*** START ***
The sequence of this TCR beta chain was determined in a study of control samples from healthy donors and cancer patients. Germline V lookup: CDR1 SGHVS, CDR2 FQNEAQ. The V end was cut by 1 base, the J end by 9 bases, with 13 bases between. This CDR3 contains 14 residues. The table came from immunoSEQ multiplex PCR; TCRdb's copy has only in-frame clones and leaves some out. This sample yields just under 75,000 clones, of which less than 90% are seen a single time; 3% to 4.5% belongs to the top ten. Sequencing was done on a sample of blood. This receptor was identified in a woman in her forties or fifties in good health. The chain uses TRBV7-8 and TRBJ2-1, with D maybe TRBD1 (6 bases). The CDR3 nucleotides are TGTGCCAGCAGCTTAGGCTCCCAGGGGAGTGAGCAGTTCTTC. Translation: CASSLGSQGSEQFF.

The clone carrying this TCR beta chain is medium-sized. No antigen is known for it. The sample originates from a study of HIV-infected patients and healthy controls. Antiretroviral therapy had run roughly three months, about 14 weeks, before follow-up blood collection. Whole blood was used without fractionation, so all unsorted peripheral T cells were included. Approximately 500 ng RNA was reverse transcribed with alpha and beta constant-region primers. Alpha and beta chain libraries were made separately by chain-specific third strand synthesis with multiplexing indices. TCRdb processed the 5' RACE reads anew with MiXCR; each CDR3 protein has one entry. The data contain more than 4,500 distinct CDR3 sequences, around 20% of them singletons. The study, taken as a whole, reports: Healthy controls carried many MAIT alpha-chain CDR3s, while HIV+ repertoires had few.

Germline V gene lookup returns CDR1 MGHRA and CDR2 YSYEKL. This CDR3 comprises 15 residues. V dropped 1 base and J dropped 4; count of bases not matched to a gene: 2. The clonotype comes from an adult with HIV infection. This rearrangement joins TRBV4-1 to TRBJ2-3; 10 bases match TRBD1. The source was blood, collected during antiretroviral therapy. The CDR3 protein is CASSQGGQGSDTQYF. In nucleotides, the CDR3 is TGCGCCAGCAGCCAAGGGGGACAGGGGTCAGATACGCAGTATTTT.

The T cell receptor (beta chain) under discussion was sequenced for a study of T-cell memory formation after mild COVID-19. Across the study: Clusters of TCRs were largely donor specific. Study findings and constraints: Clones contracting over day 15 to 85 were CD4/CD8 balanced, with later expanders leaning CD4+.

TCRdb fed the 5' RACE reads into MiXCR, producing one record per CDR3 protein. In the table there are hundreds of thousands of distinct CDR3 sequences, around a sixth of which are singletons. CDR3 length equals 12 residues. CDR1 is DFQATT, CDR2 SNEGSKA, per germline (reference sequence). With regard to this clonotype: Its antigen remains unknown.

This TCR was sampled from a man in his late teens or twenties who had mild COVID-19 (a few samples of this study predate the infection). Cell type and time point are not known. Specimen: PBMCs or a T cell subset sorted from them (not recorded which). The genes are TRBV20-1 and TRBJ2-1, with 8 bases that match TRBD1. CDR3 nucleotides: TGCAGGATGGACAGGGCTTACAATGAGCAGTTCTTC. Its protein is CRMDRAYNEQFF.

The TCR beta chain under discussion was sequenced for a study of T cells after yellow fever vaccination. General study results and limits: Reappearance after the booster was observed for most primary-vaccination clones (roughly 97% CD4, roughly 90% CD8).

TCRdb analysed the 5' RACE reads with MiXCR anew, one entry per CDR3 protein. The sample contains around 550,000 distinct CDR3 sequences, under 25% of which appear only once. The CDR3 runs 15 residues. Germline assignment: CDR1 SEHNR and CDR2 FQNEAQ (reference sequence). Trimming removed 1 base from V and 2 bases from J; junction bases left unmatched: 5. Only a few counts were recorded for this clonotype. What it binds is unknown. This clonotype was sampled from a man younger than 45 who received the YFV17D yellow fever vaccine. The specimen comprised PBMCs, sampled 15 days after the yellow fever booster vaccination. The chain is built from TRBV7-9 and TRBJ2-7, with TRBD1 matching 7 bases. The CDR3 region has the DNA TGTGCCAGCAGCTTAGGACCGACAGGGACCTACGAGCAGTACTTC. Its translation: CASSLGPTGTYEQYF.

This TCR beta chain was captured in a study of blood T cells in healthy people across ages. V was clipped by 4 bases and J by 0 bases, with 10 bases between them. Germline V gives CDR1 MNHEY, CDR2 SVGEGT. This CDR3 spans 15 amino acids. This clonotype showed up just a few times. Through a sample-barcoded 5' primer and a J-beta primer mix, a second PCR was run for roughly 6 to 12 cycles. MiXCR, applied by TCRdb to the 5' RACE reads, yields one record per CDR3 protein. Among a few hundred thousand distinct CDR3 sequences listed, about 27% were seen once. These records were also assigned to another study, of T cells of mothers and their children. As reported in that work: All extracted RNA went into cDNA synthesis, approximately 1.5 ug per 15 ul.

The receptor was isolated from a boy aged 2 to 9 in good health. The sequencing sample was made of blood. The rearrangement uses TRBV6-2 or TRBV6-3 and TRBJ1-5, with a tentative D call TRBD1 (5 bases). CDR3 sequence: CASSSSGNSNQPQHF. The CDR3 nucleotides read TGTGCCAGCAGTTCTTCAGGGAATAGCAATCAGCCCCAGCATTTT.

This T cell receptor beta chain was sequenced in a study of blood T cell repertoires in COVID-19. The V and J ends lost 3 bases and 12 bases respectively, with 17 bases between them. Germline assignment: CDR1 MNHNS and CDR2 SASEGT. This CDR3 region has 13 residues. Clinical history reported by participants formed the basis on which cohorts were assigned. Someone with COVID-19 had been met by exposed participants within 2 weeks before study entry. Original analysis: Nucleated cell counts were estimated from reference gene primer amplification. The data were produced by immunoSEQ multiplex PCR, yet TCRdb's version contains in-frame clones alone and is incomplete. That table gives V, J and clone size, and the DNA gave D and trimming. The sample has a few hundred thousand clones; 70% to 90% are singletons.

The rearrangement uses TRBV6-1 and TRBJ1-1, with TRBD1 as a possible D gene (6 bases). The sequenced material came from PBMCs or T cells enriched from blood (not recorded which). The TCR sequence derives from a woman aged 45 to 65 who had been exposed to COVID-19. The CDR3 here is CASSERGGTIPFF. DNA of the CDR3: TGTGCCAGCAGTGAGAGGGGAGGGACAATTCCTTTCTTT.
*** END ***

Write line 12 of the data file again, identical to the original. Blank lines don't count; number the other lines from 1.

The rearrangement uses TRBV6-1 and TRBJ1-1, with TRBD1 as a possible D gene (6 bases). The sequenced material came from PBMCs or T cells enriched from blood (not recorded which). The TCR sequence derives from a woman aged 45 to 65 who had been exposed to COVID-19. The CDR3 here is CASSERGGTIPFF. DNA of the CDR3: TGTGCCAGCAGTGAGAGGGGAGGGACAATTCCTTTCTTT.